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3-alarm fire burns recycling facility along Everett waterfront

Photo courtesy: Everett Fire Department
Photo courtesy: Everett Fire Department
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EVERETT, Wash. -- A massive, 3-alarm fire that gutted a recycling facility along Everett's waterfront, sending a billowing black smoke column into the air that could be seen for miles, could take several days to fully extinguish.

"We have two walls that are collapsed, we have several debris spreads throughout the site that is smoldering and some small fires," said Everett Fire Marshal Eric Hicks.

About a dozen firefighter were still on scene on Sunday, monitoring the still-smoldering building at 101 East Marine View Drive.

"There's a lot of combustible material in the building and it's continuing to smoke," said Hicks. "We still have a decent plume of smoke going into the air."

The fire broke out Saturday evening and was fueled by wood pallets, mulch, plastic and other recyclable materials, according to Everett Fire officials.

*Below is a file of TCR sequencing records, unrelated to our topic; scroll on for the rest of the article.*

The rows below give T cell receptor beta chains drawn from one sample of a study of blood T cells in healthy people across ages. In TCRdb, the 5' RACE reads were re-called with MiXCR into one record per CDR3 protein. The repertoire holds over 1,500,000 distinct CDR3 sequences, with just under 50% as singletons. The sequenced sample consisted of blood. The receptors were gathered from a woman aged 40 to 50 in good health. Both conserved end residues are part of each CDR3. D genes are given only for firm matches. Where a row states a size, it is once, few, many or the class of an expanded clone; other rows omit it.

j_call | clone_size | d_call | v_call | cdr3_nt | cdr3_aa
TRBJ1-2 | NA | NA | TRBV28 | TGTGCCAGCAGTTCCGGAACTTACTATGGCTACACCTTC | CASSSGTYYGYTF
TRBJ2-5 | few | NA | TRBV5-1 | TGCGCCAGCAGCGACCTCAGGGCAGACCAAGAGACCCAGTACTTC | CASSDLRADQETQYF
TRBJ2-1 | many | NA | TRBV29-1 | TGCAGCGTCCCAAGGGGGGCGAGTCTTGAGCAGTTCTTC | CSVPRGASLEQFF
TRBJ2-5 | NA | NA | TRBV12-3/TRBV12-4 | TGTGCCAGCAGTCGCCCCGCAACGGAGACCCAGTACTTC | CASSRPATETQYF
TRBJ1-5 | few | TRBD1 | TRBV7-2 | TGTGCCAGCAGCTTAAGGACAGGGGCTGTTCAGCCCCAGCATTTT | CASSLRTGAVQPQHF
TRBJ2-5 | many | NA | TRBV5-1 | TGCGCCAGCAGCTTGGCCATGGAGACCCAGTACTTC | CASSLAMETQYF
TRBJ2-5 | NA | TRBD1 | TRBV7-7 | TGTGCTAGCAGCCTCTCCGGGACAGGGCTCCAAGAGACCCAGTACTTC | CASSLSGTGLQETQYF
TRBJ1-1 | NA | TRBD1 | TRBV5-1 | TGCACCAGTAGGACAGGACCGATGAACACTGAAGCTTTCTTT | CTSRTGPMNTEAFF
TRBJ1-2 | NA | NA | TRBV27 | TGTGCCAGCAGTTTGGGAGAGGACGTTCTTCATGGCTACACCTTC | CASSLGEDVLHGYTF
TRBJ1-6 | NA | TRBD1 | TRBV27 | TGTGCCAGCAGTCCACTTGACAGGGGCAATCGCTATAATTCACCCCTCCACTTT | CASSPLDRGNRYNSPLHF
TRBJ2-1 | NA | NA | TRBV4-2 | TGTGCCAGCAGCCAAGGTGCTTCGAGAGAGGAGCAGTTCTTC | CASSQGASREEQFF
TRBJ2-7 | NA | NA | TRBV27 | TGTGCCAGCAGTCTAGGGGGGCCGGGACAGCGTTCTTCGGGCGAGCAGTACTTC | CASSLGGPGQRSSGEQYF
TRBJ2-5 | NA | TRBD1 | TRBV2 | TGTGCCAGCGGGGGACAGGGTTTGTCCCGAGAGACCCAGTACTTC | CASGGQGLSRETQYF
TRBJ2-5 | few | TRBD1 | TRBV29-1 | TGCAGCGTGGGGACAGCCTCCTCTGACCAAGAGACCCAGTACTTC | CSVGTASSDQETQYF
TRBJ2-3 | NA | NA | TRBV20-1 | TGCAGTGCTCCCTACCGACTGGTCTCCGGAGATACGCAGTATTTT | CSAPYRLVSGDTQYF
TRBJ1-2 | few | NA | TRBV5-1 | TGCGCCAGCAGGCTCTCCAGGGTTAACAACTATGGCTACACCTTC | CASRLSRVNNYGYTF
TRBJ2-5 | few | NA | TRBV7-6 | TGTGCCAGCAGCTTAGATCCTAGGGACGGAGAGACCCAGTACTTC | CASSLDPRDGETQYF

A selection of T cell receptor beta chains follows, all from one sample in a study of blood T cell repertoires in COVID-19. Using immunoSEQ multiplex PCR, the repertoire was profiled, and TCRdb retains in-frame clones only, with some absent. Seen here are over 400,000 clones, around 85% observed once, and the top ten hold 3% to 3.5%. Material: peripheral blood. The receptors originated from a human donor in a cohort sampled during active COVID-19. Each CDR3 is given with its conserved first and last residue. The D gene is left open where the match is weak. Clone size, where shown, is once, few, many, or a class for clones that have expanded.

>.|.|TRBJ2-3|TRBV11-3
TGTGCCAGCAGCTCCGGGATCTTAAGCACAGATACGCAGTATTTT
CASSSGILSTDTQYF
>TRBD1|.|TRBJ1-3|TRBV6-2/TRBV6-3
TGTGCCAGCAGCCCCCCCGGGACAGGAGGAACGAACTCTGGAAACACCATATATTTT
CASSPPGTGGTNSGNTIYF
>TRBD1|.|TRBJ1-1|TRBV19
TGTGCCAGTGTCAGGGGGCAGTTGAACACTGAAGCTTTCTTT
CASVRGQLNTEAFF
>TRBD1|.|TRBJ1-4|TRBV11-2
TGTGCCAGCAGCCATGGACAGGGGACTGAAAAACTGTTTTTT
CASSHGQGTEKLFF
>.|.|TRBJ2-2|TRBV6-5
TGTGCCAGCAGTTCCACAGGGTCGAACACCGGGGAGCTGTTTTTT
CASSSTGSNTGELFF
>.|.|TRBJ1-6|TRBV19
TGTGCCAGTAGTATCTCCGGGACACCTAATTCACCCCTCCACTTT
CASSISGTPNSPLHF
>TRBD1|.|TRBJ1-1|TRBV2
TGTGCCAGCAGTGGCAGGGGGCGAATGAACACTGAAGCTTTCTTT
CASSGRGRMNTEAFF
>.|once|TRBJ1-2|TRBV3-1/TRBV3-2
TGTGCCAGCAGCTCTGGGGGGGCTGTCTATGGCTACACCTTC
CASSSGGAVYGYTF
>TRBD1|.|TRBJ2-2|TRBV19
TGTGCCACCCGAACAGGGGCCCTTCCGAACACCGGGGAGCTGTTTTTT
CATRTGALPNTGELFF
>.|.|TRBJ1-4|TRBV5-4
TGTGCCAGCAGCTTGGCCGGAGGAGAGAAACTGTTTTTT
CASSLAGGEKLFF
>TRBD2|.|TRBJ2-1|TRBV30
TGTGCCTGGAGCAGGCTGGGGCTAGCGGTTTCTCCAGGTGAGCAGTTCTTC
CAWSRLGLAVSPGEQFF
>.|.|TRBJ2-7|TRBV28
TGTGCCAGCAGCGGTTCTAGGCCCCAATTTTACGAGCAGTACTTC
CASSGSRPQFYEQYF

Firefighters initially went inside the building to fight the flames, but quickly determined the building was too large and the fire was already too big to extinguish from the inside. Firefighters decided to take a "defensive" approach instead.

At one point, nearly 100 firefighters from around the region were battling the blaze. Water tenders from surrounding fire districts also had to bring in extra water for firefighters to use, due to low water pressure in that area.

The cause of the fire is under investigation, but fire officials say it could be linked to several calls they received just days before the massive fire.

"We did have a couple of calls here earlier in the week, so there's speculation that it could have been some of the composting materials," said Hicks. "We have yet to rule that out."

Last Monday and Wednesday firefighters responded to reports of smoke coming from the same building and removed the smoldering compost.

Hicks said there was also a meeting scheduled on Monday to talk to the building's owners about implementing a plan to reduce the fire danger.

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So far, no injuries have been reported. Damage from the fire is expected to be more than a million dollars.

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